Remember that these calculations only apply to statutory redundancy payments and not any enhanced packages offered by employers.

Is redundancy paid on final salary?

When it comes to calculating redundancy pay in the UK, the amount you receive is not based on your final salary. Instead, it depends on factors such as age, service length, and weekly pay. This means that even if you were earning a high salary before being made redundant, your redundancy payment may not necessarily reflect that.

 What is the maximum redundancy you can get?

When it comes to determining the maximum redundancy payment in the UK, there are certain limits set by legislation. The amount of redundancy pay you receive depends on your age, length of service, and weekly pay (up to a specified limit).

Currently, the statutory redundancy pay is capped at £643 per week. This means that even if your weekly wage exceeds this amount, you will only be entitled to a maximum payment based on £643.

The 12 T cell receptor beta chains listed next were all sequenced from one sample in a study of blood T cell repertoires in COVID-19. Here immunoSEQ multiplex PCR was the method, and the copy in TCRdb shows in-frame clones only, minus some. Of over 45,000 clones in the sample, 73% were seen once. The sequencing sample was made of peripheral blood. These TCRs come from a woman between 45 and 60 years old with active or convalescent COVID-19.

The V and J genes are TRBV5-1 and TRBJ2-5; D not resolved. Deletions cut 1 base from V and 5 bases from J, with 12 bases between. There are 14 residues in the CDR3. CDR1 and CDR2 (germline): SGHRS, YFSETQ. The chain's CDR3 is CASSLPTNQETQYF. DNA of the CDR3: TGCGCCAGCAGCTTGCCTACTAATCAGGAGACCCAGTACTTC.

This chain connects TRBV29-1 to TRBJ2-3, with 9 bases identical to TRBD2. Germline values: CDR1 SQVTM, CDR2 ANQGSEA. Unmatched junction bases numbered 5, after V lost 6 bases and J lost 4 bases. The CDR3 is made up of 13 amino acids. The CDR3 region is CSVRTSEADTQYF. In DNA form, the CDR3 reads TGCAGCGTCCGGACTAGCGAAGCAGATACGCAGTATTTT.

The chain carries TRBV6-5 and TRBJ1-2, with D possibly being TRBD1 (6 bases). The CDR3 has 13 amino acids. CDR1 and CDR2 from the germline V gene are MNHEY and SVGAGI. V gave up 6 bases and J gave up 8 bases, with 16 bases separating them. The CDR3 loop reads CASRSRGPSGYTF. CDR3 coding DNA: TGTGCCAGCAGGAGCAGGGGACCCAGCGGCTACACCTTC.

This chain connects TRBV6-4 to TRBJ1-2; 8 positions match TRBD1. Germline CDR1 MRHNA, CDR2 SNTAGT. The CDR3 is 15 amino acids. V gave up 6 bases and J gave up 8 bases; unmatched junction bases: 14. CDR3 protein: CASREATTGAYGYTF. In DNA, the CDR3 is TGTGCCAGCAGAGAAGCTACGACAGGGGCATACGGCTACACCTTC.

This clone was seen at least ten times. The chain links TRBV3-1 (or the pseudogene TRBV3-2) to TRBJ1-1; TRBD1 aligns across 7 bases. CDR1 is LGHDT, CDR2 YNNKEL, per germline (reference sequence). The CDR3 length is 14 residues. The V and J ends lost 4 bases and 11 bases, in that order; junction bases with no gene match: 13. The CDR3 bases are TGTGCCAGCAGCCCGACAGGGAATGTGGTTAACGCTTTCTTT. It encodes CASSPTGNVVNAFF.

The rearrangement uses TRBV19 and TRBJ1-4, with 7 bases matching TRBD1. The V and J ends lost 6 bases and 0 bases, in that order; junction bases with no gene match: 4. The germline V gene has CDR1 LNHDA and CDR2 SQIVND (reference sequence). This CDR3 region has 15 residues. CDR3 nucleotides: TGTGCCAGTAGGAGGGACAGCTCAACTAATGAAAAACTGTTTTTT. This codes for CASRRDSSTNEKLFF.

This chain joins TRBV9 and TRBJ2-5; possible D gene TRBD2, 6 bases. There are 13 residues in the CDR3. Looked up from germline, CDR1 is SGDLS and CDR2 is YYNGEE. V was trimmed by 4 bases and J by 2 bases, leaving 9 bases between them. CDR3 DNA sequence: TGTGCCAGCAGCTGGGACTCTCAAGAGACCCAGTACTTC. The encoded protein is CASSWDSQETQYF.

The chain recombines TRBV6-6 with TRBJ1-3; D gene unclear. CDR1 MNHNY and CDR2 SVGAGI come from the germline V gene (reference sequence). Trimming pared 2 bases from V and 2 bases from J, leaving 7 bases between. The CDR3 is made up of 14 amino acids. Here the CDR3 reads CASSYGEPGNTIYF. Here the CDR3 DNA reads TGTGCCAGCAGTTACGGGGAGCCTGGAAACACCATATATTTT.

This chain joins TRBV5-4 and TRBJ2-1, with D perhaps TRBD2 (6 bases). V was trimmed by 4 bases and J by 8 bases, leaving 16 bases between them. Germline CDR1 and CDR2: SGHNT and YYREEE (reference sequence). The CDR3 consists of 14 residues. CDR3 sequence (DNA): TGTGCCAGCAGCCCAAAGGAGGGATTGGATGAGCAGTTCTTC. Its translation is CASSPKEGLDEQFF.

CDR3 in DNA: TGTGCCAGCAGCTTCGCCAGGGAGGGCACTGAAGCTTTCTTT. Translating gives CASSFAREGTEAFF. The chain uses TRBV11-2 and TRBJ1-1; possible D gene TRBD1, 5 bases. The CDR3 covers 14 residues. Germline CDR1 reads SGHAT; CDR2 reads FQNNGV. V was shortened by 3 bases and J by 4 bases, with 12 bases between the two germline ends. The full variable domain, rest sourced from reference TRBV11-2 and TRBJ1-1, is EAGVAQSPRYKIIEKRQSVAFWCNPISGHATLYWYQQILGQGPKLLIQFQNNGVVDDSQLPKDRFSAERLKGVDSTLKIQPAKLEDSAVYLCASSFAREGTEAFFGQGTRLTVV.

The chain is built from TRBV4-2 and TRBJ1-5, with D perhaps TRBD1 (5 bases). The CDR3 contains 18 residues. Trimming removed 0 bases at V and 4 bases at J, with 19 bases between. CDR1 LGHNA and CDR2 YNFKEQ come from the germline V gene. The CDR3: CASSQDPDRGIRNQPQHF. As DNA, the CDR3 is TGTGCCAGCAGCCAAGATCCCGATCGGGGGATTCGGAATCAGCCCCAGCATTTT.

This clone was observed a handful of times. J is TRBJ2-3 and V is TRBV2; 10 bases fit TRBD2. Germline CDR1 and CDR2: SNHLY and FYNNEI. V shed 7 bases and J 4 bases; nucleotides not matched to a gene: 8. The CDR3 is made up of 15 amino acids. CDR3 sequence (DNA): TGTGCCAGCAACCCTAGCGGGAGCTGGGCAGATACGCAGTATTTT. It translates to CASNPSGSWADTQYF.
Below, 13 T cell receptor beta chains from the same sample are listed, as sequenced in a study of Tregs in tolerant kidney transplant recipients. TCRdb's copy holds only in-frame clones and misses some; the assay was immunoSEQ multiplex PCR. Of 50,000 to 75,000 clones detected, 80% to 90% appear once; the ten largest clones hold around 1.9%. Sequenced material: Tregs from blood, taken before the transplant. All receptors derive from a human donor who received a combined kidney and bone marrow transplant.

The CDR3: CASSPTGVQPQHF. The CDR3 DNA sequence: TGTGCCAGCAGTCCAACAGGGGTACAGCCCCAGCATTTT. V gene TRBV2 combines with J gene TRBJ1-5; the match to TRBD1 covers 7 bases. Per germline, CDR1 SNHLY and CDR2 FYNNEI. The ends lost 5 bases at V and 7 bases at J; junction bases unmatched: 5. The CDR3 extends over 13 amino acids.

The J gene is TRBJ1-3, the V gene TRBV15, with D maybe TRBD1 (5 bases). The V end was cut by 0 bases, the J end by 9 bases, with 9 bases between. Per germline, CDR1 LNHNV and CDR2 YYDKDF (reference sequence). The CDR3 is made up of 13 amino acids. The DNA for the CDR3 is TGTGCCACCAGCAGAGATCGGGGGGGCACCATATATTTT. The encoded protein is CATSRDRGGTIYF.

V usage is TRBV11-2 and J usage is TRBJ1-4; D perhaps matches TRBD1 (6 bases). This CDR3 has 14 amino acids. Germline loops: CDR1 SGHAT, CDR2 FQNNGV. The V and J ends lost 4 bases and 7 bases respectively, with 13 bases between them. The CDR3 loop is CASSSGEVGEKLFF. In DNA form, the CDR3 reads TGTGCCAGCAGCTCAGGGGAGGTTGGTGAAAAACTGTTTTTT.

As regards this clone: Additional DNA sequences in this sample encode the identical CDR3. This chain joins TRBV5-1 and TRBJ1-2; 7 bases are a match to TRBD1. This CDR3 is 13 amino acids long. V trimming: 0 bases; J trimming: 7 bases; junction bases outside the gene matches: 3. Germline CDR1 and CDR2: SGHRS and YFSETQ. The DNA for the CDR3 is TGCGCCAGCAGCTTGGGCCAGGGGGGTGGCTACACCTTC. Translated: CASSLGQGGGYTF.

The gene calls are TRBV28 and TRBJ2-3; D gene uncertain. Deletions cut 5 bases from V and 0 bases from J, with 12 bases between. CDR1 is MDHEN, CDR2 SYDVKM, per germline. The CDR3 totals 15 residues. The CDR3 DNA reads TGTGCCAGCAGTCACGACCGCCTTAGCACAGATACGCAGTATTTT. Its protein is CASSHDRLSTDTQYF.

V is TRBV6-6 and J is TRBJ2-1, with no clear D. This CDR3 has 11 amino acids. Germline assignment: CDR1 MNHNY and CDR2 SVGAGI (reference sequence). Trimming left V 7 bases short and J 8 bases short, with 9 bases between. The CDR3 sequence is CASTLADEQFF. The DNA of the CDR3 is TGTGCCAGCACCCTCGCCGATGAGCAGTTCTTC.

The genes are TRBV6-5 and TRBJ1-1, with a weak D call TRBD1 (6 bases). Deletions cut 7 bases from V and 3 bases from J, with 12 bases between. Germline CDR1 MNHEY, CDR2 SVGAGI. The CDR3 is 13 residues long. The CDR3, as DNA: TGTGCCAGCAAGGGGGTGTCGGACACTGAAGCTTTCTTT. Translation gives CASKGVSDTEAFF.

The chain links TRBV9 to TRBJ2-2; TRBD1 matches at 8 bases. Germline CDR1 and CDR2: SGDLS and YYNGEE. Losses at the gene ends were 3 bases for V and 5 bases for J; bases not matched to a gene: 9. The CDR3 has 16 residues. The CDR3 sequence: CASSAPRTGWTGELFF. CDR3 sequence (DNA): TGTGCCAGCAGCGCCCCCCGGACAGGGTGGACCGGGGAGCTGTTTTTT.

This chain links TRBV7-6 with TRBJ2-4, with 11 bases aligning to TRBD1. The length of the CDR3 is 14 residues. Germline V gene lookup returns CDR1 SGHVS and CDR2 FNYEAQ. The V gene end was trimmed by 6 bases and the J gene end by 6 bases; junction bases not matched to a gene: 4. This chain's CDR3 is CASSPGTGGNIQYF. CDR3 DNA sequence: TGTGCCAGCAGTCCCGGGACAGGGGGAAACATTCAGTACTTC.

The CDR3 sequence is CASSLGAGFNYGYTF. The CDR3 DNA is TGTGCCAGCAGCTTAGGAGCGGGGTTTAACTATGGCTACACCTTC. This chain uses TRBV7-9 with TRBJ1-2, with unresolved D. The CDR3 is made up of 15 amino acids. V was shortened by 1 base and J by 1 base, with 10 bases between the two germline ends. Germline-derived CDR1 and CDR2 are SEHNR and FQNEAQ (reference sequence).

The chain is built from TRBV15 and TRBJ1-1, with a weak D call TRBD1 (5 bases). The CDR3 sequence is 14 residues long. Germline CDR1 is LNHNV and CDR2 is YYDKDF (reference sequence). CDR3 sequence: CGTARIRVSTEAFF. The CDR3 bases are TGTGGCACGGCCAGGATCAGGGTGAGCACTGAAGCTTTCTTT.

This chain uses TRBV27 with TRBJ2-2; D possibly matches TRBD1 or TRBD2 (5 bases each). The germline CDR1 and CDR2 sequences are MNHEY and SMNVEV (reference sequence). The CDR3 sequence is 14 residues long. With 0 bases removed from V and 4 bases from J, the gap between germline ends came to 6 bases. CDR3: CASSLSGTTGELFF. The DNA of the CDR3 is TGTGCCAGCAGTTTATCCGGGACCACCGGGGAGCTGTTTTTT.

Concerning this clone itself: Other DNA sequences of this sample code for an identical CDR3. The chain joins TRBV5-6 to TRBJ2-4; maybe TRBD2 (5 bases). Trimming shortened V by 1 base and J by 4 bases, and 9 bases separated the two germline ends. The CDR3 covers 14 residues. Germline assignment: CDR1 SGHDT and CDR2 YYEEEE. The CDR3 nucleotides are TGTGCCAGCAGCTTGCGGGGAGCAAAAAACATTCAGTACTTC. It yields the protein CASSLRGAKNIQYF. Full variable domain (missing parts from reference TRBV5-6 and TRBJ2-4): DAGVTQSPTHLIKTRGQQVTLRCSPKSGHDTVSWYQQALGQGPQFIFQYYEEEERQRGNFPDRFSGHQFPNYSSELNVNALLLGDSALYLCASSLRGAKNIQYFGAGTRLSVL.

Additionally, there is a limit on the number of years of service that can be taken into account when calculating redundancy pay. Currently, this limit stands at 20 years. Therefore, if you have worked for more than 20 years at your employer before being made redundant, only 20 years’ worth of service will be considered for calculating your payment.

Can I resign and still get redundancy pay?

If you voluntarily resign from your position, you may not be entitled to redundancy pay. Redundancy payments are typically reserved for employees who are made redundant due to business closures, company restructures, or other similar reasons beyond their control.

However, there are some exceptions where you may still be eligible for redundancy pay even if you resign. For instance, if your employer fundamentally violated your employment contract or treated you unfairly, forcing you to resign, it might qualify as a “constructive dismissal.” Making a claim for redundancy pay may be viable in these circumstances.